The statewide Areawide Water Quality Management Plan (AWQMP) is a collection of documents that describe the overall condition and resources within a given area. These plans form the foundation for the management of water quality. The AWQMP serves as a platform for subsequent water quality initiatives and activities, including point and nonpoint pollutant plans, monitoring activities, and related environmental resource considerations. One item found under the umbrella of Areawide Water Quality Management Planning is the Sewer Service Area Plan. Sewer Service Area plans are specific to infrastructure development within municipal areas and outline 20-year service areas for public sewers.
Sewer Service Area Plans outline 20-year growth boundaries and sensitive areas to protect water quality by proactively addressing the future needs for wastewater collection and treatment in developing areas. This planning helps protect water resources from adverse impacts by facilittin cost-effective and environmentally sound sewerage system planning. Plans identify existing sewered areas as well as available land suitable for new development. The process also identifies areas not suitable for public sewer including but not limited to environmentally sensitive areas (NR 121.05(l)(g)2.c).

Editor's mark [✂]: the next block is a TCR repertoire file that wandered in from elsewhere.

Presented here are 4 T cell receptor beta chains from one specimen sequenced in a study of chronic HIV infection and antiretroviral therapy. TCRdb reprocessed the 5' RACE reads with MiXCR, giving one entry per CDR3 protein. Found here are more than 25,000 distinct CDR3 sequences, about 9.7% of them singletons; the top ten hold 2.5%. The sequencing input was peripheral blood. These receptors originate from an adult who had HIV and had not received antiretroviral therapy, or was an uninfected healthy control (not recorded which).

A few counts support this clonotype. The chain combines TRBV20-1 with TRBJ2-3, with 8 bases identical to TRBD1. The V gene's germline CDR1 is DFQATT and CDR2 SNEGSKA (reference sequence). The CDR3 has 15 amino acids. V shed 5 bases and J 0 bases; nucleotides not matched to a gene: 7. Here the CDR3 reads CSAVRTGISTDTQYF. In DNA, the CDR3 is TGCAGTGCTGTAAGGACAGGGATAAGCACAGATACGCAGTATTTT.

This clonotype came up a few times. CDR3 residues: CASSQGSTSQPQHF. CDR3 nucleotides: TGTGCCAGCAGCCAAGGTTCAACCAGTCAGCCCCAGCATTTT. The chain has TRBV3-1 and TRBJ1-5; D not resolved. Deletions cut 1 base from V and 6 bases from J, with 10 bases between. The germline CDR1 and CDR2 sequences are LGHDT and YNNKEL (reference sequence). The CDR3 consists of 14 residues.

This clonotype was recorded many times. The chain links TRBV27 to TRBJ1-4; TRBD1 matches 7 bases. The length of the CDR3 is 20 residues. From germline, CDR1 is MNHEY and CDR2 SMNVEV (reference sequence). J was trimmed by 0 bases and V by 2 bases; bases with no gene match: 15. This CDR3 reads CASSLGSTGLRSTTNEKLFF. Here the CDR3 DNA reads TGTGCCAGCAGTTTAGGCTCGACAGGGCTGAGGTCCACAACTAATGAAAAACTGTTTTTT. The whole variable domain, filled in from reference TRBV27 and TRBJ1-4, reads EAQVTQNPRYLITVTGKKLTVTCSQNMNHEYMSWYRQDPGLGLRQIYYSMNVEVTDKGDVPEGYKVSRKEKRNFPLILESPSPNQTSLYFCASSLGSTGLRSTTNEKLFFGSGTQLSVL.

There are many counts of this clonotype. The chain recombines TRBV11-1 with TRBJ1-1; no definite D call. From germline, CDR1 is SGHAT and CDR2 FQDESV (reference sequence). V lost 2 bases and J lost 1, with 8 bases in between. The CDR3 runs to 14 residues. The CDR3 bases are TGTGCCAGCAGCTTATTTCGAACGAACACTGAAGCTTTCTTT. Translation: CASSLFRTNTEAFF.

Goals to establish service area plans and policies relating to wastewater collection and treatment are best developed in tandem with Comprehensive Planning. Policies framing service area planning decisions include:
• Providing cost-effective collection and treatment facilities;
• Consideration of current and anticipated development or redevelopment that conforms with Comprehensive Plans;
• Providing collection and treatment infrastructure improvement and upgrades accommodating 7-yr design events, and addressing NPDES permitting and EPA guidelines;
• Providing collection and treatment facilities that comply with state and federal regulations and protection of sensitive resources such as headwaters, springs and wetlands;
• Optimizing Main and CSO treatment plant performance and efficiency;
• Optimize industrial pretreatment and pollution prevention strategies;
• Interagency cooperation and public involvement.
With input from Planning, Engineering, and Wastewater, and WDNR SSA Planning effectuates long-term water quality protection by designating as environmentally sensitive wetlands, shorelands, floodplains, steep slopes, lands with erodible soils, and environmentahy limiting areas within the planning boundary. Additional areas within the City's limits which are guarded from sewered development include parks, the municipal forest and other valuable recreational areas.